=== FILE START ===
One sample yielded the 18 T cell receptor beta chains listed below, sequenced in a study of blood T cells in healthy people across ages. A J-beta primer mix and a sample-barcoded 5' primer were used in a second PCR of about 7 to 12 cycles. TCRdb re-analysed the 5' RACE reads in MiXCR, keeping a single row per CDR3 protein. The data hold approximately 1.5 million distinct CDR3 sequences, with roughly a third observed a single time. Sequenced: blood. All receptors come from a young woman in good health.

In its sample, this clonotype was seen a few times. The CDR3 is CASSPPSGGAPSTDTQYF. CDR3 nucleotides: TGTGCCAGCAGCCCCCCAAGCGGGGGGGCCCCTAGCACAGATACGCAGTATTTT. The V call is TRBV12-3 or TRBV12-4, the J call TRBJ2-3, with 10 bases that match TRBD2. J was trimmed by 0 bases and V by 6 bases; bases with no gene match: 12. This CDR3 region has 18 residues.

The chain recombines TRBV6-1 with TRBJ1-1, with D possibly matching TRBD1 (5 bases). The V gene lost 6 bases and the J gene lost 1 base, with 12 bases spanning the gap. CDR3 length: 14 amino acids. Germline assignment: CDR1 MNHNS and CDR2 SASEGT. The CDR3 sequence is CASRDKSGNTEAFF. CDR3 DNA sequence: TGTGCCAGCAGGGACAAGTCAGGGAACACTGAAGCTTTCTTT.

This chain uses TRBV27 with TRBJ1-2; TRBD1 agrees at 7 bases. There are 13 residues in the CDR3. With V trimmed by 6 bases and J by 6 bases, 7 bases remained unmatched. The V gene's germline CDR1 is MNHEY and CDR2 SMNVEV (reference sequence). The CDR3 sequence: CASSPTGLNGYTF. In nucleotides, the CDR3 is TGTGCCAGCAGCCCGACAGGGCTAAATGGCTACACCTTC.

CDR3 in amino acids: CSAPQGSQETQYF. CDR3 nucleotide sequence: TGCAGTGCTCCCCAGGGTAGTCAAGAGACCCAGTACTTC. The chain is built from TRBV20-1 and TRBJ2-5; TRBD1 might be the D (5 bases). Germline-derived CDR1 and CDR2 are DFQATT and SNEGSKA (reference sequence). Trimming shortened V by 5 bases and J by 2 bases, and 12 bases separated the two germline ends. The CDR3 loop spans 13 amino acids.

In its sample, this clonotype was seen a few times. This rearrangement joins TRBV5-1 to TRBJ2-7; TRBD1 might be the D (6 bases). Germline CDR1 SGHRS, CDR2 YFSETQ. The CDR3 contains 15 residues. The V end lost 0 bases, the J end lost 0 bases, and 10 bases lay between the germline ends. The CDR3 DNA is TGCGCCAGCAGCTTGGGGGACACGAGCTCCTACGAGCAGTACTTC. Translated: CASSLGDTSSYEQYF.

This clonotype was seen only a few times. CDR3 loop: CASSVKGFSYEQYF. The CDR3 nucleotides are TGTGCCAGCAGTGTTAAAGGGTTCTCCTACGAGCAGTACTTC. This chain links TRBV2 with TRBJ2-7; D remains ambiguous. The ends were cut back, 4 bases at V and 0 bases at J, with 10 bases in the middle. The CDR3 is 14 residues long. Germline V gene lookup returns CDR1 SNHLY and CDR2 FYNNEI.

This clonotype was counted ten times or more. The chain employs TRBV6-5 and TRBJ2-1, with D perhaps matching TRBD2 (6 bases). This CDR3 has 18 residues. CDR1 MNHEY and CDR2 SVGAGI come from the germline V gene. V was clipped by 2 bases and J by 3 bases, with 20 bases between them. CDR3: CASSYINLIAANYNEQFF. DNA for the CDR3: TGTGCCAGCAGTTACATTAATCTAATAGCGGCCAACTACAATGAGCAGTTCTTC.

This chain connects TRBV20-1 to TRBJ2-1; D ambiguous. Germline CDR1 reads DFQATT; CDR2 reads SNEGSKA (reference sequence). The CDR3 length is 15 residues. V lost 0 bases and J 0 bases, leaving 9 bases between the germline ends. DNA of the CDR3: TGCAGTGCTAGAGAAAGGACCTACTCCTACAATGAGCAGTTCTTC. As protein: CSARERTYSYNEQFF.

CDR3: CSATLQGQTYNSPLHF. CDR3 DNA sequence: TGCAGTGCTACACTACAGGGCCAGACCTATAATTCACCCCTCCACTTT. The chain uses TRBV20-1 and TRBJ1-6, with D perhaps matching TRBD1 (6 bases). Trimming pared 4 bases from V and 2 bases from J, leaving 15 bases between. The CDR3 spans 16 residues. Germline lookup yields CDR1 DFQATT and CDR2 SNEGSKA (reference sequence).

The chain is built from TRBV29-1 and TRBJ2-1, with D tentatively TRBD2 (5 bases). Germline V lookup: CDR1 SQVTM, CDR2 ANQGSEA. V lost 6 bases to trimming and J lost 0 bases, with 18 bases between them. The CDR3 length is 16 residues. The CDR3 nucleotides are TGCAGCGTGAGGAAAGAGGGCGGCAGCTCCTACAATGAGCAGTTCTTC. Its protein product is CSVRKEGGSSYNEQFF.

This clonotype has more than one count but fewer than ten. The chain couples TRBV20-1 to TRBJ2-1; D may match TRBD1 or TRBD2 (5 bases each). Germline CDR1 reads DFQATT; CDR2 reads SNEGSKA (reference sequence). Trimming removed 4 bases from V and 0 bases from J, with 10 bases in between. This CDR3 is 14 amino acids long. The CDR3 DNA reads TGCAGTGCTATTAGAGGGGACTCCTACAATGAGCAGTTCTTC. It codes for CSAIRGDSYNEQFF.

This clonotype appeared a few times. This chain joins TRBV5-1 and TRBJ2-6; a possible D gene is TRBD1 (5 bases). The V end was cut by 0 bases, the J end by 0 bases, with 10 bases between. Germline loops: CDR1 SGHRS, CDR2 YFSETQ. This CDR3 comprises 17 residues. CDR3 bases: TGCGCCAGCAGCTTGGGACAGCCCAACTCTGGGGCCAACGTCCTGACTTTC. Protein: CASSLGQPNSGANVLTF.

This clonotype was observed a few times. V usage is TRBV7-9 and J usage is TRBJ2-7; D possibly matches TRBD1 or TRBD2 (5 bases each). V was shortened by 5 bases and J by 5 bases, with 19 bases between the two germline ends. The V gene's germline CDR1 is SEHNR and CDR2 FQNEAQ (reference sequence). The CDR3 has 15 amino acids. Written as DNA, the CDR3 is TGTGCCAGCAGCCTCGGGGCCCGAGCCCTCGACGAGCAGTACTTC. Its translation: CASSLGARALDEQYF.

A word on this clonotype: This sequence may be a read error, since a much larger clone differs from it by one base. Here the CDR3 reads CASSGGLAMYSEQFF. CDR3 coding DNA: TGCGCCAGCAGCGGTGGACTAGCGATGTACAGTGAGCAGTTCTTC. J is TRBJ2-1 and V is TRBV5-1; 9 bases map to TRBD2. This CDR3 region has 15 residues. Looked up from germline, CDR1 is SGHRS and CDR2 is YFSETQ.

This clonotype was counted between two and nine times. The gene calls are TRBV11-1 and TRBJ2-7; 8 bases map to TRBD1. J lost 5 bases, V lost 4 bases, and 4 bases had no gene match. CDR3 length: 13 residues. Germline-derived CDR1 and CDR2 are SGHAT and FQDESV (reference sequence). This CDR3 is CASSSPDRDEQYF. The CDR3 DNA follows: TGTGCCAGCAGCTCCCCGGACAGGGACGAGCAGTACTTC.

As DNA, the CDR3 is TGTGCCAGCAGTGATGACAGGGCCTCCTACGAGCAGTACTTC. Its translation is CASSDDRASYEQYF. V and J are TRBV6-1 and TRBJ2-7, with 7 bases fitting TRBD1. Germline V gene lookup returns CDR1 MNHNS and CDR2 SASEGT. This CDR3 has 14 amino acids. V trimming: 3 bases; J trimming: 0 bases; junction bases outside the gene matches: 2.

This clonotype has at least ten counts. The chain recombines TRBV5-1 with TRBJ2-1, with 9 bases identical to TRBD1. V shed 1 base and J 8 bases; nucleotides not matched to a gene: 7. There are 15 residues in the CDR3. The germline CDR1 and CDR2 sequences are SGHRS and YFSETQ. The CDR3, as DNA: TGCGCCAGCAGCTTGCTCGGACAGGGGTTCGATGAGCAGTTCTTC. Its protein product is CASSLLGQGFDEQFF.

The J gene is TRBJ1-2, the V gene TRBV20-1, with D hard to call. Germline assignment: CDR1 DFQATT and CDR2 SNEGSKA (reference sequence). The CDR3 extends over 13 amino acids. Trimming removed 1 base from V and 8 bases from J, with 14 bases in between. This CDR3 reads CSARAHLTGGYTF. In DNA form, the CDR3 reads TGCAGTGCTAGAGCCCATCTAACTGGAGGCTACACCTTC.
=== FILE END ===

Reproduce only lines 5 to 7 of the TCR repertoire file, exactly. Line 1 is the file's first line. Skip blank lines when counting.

CDR3 in amino acids: CSAPQGSQETQYF. CDR3 nucleotide sequence: TGCAGTGCTCCCCAGGGTAGTCAAGAGACCCAGTACTTC. The chain is built from TRBV20-1 and TRBJ2-5; TRBD1 might be the D (5 bases). Germline-derived CDR1 and CDR2 are DFQATT and SNEGSKA (reference sequence). Trimming shortened V by 5 bases and J by 2 bases, and 12 bases separated the two germline ends. The CDR3 loop spans 13 amino acids.

In its sample, this clonotype was seen a few times. This rearrangement joins TRBV5-1 to TRBJ2-7; TRBD1 might be the D (6 bases). Germline CDR1 SGHRS, CDR2 YFSETQ. The CDR3 contains 15 residues. The V end lost 0 bases, the J end lost 0 bases, and 10 bases lay between the germline ends. The CDR3 DNA is TGCGCCAGCAGCTTGGGGGACACGAGCTCCTACGAGCAGTACTTC. Translated: CASSLGDTSSYEQYF.

This clonotype was seen only a few times. CDR3 loop: CASSVKGFSYEQYF. The CDR3 nucleotides are TGTGCCAGCAGTGTTAAAGGGTTCTCCTACGAGCAGTACTTC. This chain links TRBV2 with TRBJ2-7; D remains ambiguous. The ends were cut back, 4 bases at V and 0 bases at J, with 10 bases in the middle. The CDR3 is 14 residues long. Germline V gene lookup returns CDR1 SNHLY and CDR2 FYNNEI.